Prevention of High-Risk Drinking in Youth in the Workplace: A Brief Computerized Intervention
Introduction: Research demonstrates the efficacy of brief interventions based on social norming and motivational enhancement models for college students. These interventions, however, have not been applied to youth in the workplace. The aim of this study is to bridge this gap by evaluating the efficacy of a brief computerized intervention program aimed at decreasing high-risk drinking for youth in the workplace.
Methods: To date, 61 young employees recruited from worksites have completed baseline and 30-day follow-up sessions. Participants were randomly assigned to one of two groups: 1) computerized intervention (CI; N = 27), or 2) control group (N = 34). All participants completed validated questionnaires on drinking variables and perceptions of peer drinking at baseline and follow-up. The CI group completed a 10-minute online intervention immediately followed by individualized graphic feedback describing drinking patterns and risk status in relation to peer norms.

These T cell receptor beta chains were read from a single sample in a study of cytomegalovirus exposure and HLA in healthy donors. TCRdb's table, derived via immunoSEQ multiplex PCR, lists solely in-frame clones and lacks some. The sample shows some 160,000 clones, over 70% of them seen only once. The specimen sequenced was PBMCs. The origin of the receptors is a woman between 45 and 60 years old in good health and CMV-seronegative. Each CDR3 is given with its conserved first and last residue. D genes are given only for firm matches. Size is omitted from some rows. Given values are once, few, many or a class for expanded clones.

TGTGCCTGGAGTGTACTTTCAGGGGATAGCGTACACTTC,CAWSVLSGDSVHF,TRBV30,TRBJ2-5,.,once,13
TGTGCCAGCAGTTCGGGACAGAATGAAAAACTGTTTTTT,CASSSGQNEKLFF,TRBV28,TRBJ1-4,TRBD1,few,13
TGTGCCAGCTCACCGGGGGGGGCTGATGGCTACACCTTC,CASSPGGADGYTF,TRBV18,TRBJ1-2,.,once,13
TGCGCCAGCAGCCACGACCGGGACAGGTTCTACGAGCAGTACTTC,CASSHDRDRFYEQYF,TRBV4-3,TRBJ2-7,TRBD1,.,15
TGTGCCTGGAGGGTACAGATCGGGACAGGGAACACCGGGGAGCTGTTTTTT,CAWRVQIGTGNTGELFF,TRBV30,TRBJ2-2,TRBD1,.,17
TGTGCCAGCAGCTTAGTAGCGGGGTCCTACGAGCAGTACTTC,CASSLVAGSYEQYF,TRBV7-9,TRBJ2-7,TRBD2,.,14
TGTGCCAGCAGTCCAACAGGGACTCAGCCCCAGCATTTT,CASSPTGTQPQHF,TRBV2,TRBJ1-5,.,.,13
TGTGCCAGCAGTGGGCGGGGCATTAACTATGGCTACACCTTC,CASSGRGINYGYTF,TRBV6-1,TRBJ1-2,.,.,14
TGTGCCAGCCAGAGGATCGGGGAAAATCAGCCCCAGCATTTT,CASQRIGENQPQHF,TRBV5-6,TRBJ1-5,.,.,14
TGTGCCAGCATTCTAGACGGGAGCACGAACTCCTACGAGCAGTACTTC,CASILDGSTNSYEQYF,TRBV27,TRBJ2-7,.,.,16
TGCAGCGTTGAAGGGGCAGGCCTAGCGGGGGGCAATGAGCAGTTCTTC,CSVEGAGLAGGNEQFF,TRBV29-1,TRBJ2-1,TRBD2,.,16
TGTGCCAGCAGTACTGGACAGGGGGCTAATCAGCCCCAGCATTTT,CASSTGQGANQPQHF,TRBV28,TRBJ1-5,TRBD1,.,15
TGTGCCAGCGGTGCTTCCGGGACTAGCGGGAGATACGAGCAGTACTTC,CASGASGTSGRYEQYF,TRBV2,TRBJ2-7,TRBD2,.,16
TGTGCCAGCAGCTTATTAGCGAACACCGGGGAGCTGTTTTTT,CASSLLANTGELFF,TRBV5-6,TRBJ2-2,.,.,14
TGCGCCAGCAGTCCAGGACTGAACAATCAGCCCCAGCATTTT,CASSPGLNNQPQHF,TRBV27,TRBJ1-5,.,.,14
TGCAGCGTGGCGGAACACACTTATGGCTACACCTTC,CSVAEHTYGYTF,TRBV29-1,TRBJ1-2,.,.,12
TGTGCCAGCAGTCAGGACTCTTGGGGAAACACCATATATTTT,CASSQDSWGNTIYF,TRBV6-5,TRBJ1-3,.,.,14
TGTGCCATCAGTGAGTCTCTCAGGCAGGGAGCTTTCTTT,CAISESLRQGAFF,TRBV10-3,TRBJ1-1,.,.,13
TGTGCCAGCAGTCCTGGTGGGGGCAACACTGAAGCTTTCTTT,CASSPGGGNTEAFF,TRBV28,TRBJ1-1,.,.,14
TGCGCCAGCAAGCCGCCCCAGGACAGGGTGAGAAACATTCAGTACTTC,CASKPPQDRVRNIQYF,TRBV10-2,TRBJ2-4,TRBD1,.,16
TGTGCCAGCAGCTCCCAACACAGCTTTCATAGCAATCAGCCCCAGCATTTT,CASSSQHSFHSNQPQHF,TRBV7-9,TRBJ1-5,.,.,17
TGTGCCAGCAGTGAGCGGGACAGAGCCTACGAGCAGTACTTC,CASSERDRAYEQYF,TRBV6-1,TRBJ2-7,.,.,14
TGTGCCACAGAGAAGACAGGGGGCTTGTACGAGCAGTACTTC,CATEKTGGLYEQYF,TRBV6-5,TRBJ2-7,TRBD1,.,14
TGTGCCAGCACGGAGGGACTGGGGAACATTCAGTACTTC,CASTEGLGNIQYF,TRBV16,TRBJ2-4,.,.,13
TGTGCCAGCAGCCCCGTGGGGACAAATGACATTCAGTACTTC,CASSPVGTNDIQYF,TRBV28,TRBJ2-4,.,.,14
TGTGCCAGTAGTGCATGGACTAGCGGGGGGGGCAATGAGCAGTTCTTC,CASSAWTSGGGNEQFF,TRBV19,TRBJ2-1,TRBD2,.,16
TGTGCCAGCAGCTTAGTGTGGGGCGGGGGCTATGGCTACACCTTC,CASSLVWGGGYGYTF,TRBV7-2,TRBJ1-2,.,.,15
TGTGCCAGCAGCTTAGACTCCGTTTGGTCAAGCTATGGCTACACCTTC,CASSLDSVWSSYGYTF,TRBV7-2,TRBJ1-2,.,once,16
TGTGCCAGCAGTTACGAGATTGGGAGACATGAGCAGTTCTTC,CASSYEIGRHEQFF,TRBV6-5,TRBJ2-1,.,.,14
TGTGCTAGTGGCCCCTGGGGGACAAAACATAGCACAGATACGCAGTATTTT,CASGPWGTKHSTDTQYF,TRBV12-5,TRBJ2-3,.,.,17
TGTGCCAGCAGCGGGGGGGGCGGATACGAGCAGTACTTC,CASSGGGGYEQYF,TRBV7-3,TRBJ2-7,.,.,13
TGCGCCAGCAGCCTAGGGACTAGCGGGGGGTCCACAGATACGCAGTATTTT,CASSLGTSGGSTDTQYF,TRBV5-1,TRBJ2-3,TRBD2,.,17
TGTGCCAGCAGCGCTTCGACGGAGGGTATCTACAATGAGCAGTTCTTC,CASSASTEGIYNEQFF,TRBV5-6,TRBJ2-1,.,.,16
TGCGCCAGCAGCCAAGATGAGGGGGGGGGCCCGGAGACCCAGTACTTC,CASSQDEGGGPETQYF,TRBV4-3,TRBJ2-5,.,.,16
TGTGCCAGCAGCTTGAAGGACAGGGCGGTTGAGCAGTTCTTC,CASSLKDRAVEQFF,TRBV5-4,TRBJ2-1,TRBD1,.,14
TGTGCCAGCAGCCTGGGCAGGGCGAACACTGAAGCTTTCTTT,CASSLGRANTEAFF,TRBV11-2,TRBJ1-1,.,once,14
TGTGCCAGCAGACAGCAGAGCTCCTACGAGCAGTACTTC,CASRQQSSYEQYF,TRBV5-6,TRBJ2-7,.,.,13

Results: Paired t-tests were conducted to assess changes in drinking variables and perception of peers' drinking in the two study groups. For the CI group, results indicated a decrease from baseline to follow-up for drinking-related consequences, t (1,26) = 2.15, p < .05, and perception of frequency of peer drunkenness, t (1,26) = 3.53, p < .01. There were no differences from baseline to follow-up for the control group.
Conclusions: Results of this study provide evidence for the effectiveness of a brief computerized intervention targeting high-risk drinking for youth in the workplace. Results also indicate the alteration of normative perceptions may be the mechanism of change.
(Invited talk for a symposium titled The Design, Use, and Effectiveness of an Interactive Web Site For Addressing Workplace Substance Abuse, Mental Health, and Health Issues.)
Diana M. Doumas, Elizabeth Hannah, Heather Stocker, and Marianne King. "Prevention of High-Risk Drinking in Youth in the Workplace: A Brief Computerized Intervention" Annual Meeting of the American Public Health Association. Boston, MA. Nov. 2006.
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